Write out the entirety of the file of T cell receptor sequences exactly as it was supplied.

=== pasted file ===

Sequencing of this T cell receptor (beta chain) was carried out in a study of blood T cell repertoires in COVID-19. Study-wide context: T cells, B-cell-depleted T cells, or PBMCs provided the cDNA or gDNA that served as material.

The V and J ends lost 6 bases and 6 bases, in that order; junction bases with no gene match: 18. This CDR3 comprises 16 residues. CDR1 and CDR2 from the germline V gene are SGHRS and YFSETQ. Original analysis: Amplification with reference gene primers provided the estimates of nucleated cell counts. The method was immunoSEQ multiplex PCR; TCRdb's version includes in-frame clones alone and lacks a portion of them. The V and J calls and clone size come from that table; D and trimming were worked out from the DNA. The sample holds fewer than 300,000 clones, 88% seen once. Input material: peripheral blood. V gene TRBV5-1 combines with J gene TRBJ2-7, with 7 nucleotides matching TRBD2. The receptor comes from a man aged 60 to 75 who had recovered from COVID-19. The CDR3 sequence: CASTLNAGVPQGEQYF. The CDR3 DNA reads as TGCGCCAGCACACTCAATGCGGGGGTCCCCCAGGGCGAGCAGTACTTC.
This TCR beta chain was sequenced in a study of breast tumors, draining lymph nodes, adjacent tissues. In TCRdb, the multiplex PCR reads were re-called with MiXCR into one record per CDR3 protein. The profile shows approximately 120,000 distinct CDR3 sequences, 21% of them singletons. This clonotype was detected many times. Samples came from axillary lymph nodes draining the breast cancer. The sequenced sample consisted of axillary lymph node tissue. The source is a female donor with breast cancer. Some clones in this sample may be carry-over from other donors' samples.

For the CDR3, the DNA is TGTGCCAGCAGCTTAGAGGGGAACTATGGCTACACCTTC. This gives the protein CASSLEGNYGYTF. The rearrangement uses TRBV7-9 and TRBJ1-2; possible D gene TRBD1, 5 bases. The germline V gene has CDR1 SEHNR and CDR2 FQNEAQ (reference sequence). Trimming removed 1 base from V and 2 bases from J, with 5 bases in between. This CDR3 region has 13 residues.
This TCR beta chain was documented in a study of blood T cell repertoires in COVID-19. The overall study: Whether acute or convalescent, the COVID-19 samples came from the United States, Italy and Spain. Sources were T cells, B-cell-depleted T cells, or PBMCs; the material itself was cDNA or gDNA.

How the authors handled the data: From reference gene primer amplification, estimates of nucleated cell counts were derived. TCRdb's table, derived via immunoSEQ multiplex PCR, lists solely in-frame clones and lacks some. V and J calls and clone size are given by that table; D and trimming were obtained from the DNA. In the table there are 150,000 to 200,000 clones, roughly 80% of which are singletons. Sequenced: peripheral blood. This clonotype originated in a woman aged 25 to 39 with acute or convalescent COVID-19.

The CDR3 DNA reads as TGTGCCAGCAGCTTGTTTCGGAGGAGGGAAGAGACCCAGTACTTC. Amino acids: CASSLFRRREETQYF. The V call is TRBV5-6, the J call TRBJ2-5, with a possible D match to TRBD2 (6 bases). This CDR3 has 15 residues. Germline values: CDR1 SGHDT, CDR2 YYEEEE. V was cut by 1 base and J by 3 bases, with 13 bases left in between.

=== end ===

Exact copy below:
Sequencing of this T cell receptor (beta chain) was carried out in a study of blood T cell repertoires in COVID-19. Study-wide context: T cells, B-cell-depleted T cells, or PBMCs provided the cDNA or gDNA that served as material.

The V and J ends lost 6 bases and 6 bases, in that order; junction bases with no gene match: 18. This CDR3 comprises 16 residues. CDR1 and CDR2 from the germline V gene are SGHRS and YFSETQ. Original analysis: Amplification with reference gene primers provided the estimates of nucleated cell counts. The method was immunoSEQ multiplex PCR; TCRdb's version includes in-frame clones alone and lacks a portion of them. The V and J calls and clone size come from that table; D and trimming were worked out from the DNA. The sample holds fewer than 300,000 clones, 88% seen once. Input material: peripheral blood. V gene TRBV5-1 combines with J gene TRBJ2-7, with 7 nucleotides matching TRBD2. The receptor comes from a man aged 60 to 75 who had recovered from COVID-19. The CDR3 sequence: CASTLNAGVPQGEQYF. The CDR3 DNA reads as TGCGCCAGCACACTCAATGCGGGGGTCCCCCAGGGCGAGCAGTACTTC.
This TCR beta chain was sequenced in a study of breast tumors, draining lymph nodes, adjacent tissues. In TCRdb, the multiplex PCR reads were re-called with MiXCR into one record per CDR3 protein. The profile shows approximately 120,000 distinct CDR3 sequences, 21% of them singletons. This clonotype was detected many times. Samples came from axillary lymph nodes draining the breast cancer. The sequenced sample consisted of axillary lymph node tissue. The source is a female donor with breast cancer. Some clones in this sample may be carry-over from other donors' samples.

For the CDR3, the DNA is TGTGCCAGCAGCTTAGAGGGGAACTATGGCTACACCTTC. This gives the protein CASSLEGNYGYTF. The rearrangement uses TRBV7-9 and TRBJ1-2; possible D gene TRBD1, 5 bases. The germline V gene has CDR1 SEHNR and CDR2 FQNEAQ (reference sequence). Trimming removed 1 base from V and 2 bases from J, with 5 bases in between. This CDR3 region has 13 residues.
This TCR beta chain was documented in a study of blood T cell repertoires in COVID-19. The overall study: Whether acute or convalescent, the COVID-19 samples came from the United States, Italy and Spain. Sources were T cells, B-cell-depleted T cells, or PBMCs; the material itself was cDNA or gDNA.

How the authors handled the data: From reference gene primer amplification, estimates of nucleated cell counts were derived. TCRdb's table, derived via immunoSEQ multiplex PCR, lists solely in-frame clones and lacks some. V and J calls and clone size are given by that table; D and trimming were obtained from the DNA. In the table there are 150,000 to 200,000 clones, roughly 80% of which are singletons. Sequenced: peripheral blood. This clonotype originated in a woman aged 25 to 39 with acute or convalescent COVID-19.

The CDR3 DNA reads as TGTGCCAGCAGCTTGTTTCGGAGGAGGGAAGAGACCCAGTACTTC. Amino acids: CASSLFRRREETQYF. The V call is TRBV5-6, the J call TRBJ2-5, with a possible D match to TRBD2 (6 bases). This CDR3 has 15 residues. Germline values: CDR1 SGHDT, CDR2 YYEEEE. V was cut by 1 base and J by 3 bases, with 13 bases left in between.